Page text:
Our Head of Design, Ross, took a retrospective look at the evolution of a particular ubiquitous design style: glitch.

When it comes to design trends, most elements take a similar journey: they begin as innovative concepts (think Paris fashion runways) where they are simultaneously accepted as fresh by the open-minded but weird by the mainstream. It then takes years for these concepts to trickle down from the margins of society to the high street. 

Equally, the cyclical nature of design trends means that what was considered passé yesterday, can become desirable today. Ten years ago, the moustaches and mullets of the 80s would be considered extinct, yet they are as present today as 70s flares were in the early 90s. 

Once videotape was overtaken by digital media, the tediousness of rewinding cassettes, magnetic ribbons tangling in machinery and the degradation of videotape by aging, were being committed to the status of a relic. And with relics come two things: nostalgic worship and mockery.

As the 21st century got well underway, and Adobe After Effects became more sophisticated, we started to witness retrospective visual effect failures being used in an ironic way. Movies about tech had credit sequences which looked as if they were aged videotape. News segments about cybercrime used graphics resembling those from 8-bit computer games. Print design began to use intentionally broken design, mimicking the poor signals of cable TV and photocopied punk zines. Glitch was born.

For anyone living off-grid, glitch can be characterised as graphics which look as if their data has become corrupt (offset interlace lines, colour channel distortion, light leaks, blown out colour, noisy textures).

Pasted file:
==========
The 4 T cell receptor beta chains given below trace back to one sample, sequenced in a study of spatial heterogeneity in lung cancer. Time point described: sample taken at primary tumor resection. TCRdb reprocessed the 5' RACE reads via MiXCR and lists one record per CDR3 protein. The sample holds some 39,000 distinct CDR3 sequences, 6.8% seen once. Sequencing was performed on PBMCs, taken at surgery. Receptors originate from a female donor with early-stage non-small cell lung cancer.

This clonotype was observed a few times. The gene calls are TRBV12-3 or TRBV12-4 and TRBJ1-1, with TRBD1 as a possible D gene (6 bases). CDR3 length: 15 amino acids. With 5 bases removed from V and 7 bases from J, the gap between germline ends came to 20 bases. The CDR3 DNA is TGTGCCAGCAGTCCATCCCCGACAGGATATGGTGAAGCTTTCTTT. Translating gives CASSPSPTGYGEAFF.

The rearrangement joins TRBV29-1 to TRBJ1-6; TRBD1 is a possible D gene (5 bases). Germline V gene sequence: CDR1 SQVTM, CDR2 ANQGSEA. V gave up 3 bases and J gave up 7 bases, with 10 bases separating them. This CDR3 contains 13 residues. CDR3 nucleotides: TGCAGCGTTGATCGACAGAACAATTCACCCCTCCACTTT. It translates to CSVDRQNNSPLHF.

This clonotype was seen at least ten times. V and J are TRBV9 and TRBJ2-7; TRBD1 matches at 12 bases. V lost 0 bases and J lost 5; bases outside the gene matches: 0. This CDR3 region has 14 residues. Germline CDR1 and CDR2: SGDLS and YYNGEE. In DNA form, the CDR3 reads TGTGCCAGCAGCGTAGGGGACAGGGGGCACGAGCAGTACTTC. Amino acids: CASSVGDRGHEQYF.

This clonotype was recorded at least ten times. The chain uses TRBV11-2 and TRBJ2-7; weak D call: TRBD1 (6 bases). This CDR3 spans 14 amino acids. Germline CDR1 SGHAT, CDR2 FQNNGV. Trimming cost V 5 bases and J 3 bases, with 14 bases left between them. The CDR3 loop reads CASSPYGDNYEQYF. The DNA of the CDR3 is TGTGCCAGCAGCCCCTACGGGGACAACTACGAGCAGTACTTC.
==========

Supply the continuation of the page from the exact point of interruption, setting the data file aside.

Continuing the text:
Glitch also has a distant cousin in true crime documentaries, with their scratched celluloid replicas and grainy microfiche simulations.

Well over a decade since it was used on the margins, the glitch trend is showing no signs of retreating. No longer does it only serve a purpose for sarcastic nods to a bygone age of bulky hardware and boffins, nor does it need to reference its grandfather, video. In 2023, glitch is just an unquestioned part of the design landscape. 

TikTok, (the most present of apps which keep us from being present) has a logo with offset colour channels, its reference to analogue formats all but lost. Even the term ‘video’ has transcended its origins, so now it simply means ‘online film content’ (with no hint of tangled ribbons).

And this is the journey our design trends take; what begins as uncomfortable experiments by innovators eventually settles into comfortable normality.  

All trends, however, have their time in the sun so if you want to predict the next big thing which will tread glitch into the mud, just think about the most risible fashion right now (be it brow shape or logo design), and keep your eyes peeled on the horizon.